Although the HISTARFM algorithm showed remarkable efficiency in removing gaps and noise from the signal, the extreme cloud contamination of the Amazonian area cause the presence of residual artifacts. This is due to a non-perfect identification of clouds and their shadows, the paucity of uncontaminated data, and the presence of noise–induced by water (Moreno-Martí nez et al., 2020). To reduce the impact of such artifacts on the floodplain analysis, a post-processing filtering operation on vegetation index time series was performed, and all the unrealistic oscillations were removed.

The threshold used for the definition of vegetation loss/gain is the result of an iterative visual inspection and comparison between the map of changes and high-resolution GEE images. Nevertheless, this choice can be further refined through future field validations. The results of the vegetation change detection show differences, depending on the index adopted. The use of three different indices has the purpose of capturing the widest possible range of alterations in the vegetation (photosynthetic activity, structure of the canopy vegetation density of which the indices are proxies). Although, 70% of the areas of change detected with the EVI were also detected by the other two indices, the kNDVI identifies wider additional areas. Further analysis and comparison with field data are needed to define whether this discrepancy is due to the non–linearity of the index (see Supplementary Material) and the definition of the threshold value for change detection or its sensitivity to particular types of alterations not found with EVI and NDVI.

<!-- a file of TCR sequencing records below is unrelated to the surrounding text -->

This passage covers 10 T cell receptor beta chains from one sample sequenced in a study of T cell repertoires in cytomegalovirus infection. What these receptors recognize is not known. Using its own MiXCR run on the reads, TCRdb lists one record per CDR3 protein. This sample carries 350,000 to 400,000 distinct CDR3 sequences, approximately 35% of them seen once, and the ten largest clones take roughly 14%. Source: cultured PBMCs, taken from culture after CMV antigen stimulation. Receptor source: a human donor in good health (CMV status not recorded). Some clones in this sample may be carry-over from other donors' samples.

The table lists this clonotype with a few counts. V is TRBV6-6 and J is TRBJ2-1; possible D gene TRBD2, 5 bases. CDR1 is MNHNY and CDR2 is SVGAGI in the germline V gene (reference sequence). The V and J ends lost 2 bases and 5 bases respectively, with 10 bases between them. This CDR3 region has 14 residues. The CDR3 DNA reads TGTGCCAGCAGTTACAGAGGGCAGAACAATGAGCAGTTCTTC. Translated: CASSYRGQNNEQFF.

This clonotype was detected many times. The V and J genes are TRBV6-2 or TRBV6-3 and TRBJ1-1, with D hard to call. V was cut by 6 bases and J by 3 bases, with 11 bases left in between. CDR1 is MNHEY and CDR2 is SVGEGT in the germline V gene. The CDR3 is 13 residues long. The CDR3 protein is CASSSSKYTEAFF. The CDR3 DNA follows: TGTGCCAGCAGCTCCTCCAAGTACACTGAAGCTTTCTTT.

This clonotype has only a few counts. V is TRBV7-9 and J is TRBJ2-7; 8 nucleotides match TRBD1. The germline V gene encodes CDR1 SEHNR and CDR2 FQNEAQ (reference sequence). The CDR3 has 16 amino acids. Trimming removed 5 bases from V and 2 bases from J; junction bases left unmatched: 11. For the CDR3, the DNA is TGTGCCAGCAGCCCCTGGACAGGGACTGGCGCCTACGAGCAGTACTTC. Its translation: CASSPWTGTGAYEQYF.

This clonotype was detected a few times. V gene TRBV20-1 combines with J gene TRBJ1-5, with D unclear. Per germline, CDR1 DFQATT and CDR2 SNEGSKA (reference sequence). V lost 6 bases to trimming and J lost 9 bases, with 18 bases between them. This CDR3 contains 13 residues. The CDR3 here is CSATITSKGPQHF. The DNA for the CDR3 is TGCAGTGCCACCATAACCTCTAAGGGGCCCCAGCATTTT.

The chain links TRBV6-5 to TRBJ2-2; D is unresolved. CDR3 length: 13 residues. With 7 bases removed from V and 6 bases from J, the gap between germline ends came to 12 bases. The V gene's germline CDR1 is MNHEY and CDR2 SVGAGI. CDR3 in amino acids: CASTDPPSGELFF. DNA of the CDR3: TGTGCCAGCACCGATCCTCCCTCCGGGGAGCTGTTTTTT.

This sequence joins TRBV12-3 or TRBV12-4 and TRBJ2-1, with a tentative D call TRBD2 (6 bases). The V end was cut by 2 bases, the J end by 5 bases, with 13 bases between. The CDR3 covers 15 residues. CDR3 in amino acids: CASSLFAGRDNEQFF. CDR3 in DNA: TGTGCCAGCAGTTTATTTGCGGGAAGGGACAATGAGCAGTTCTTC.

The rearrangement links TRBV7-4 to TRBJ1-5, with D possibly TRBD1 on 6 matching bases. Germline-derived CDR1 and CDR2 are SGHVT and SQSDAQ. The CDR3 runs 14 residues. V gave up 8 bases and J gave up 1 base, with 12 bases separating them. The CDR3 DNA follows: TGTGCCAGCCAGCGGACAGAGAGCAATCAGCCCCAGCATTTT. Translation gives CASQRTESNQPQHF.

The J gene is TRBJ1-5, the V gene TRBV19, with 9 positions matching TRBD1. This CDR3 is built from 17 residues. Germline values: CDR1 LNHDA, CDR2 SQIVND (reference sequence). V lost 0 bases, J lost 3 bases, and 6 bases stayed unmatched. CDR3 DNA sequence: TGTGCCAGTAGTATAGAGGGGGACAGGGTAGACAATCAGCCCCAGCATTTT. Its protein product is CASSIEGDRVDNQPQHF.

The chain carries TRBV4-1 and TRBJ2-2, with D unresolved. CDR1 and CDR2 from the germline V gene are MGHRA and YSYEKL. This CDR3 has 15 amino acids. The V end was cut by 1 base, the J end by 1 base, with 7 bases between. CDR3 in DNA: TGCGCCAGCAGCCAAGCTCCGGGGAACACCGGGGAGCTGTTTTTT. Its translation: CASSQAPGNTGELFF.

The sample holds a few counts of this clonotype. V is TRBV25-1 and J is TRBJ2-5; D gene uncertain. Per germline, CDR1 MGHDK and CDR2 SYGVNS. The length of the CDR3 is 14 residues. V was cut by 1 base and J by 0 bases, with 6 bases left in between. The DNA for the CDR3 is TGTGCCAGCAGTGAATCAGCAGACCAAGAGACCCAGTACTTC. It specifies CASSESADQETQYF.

Since the framework is fundamentally based on the reflectance data of the HISTARFM algorithm, the time interval analysis is linked to the availability of MODIS data, namely after 2000.

The annual high–resolution GPP maps were developed through a VPM model (Xiao et al., 2005). Although the model was designed for broad-leaf seasonally moist tropical evergreen forest, it was used to assess the GPP also in flooded spots wherein vegetation is subjected to complex interactions with river dynamics. The sedimentary processes involved and the hydrologic regime induce different responses for different species, thus giving rise to an extremely complex scenario. During the dry period, some species of floodplain forest experience an increase in the rate of CO2 assimilation due to new flushed leaves (more photosynthetically efficient) and soil aeration (Schöngart et al., 2002; Fonseca et al., 2019; Green et al., 2020). Instead, during long floods, the metabolic activities are reduced to a minimum up to a dormancy status as a survival strategy (Fonseca et al., 2019). However, several studies show that other species (Schöngart et al., 2002) (e.g., evergreen trees in igapó forest) does not completely arrest physiological processes during flooding but they either remain photosynthetically active or flush new leaves and produce flowers and fruits taking energy from carbohydrate reserves through anaerobic metabolism (Schöngart et al., 2002; Schöngart et al., 2005). Generally speaking, even though different species act in a different way to survive a long period of flood due to the reduction of oxygen in the soil, they reduce or completely stop the GPP. This justifies the choice, as a first approximation, to consider null the GPP in the flooded spots for flood events longer than a month. Nevertheless, the maximum light use efficiency of the flooded forest during the dry period was assumed equal to the one of the land forest. This choice is justified because, the purpose of the work is not to calculate the precise amount of the GPP in each point, but to evaluate its trajectory over time in order to detect the changes. Nevertheless, a future calibration of the model with field data might enhance the GPP accuracy.